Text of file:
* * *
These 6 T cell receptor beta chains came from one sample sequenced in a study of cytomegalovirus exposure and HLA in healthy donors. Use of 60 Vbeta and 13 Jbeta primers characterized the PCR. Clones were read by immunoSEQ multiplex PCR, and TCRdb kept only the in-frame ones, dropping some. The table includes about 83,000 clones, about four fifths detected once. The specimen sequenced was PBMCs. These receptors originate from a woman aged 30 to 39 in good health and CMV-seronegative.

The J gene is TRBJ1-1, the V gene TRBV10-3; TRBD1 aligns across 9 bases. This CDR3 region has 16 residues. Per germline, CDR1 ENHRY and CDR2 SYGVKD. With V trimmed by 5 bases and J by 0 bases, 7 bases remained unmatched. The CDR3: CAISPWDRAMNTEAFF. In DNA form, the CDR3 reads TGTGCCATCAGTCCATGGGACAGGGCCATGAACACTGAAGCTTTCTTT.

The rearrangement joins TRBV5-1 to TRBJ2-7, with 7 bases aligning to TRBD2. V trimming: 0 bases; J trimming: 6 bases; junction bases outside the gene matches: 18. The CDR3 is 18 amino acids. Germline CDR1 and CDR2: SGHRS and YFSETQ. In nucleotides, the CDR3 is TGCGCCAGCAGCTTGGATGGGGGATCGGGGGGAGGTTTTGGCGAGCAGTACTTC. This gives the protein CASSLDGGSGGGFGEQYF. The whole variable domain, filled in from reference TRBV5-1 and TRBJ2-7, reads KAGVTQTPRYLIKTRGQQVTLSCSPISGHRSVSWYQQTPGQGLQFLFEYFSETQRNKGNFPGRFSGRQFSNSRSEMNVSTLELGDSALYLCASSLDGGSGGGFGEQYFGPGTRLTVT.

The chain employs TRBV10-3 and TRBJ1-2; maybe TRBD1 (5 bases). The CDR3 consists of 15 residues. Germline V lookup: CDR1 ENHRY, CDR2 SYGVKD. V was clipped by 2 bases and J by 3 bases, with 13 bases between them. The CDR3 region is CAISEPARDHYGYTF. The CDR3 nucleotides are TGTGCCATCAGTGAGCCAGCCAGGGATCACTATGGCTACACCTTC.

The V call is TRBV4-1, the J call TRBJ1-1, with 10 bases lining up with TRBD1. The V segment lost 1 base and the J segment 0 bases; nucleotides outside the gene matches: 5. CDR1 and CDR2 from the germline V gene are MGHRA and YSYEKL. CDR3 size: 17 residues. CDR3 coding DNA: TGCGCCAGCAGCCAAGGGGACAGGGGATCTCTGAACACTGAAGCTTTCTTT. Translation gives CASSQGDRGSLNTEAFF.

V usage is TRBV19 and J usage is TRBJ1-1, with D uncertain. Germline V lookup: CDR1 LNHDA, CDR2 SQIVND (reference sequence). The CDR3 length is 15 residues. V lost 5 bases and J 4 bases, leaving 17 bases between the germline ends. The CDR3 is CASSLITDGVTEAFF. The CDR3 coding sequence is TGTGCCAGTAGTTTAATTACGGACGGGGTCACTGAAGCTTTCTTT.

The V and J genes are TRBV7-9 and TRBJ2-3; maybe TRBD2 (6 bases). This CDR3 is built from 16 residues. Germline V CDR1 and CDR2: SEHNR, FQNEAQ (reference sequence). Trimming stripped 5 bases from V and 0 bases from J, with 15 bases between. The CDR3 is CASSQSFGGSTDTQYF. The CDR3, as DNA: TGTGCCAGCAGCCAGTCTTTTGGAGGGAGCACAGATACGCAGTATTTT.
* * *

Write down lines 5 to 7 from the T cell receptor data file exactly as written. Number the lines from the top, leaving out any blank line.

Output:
The V call is TRBV4-1, the J call TRBJ1-1, with 10 bases lining up with TRBD1. The V segment lost 1 base and the J segment 0 bases; nucleotides outside the gene matches: 5. CDR1 and CDR2 from the germline V gene are MGHRA and YSYEKL. CDR3 size: 17 residues. CDR3 coding DNA: TGCGCCAGCAGCCAAGGGGACAGGGGATCTCTGAACACTGAAGCTTTCTTT. Translation gives CASSQGDRGSLNTEAFF.

V usage is TRBV19 and J usage is TRBJ1-1, with D uncertain. Germline V lookup: CDR1 LNHDA, CDR2 SQIVND (reference sequence). The CDR3 length is 15 residues. V lost 5 bases and J 4 bases, leaving 17 bases between the germline ends. The CDR3 is CASSLITDGVTEAFF. The CDR3 coding sequence is TGTGCCAGTAGTTTAATTACGGACGGGGTCACTGAAGCTTTCTTT.

The V and J genes are TRBV7-9 and TRBJ2-3; maybe TRBD2 (6 bases). This CDR3 is built from 16 residues. Germline V CDR1 and CDR2: SEHNR, FQNEAQ (reference sequence). Trimming stripped 5 bases from V and 0 bases from J, with 15 bases between. The CDR3 is CASSQSFGGSTDTQYF. The CDR3, as DNA: TGTGCCAGCAGCCAGTCTTTTGGAGGGAGCACAGATACGCAGTATTTT.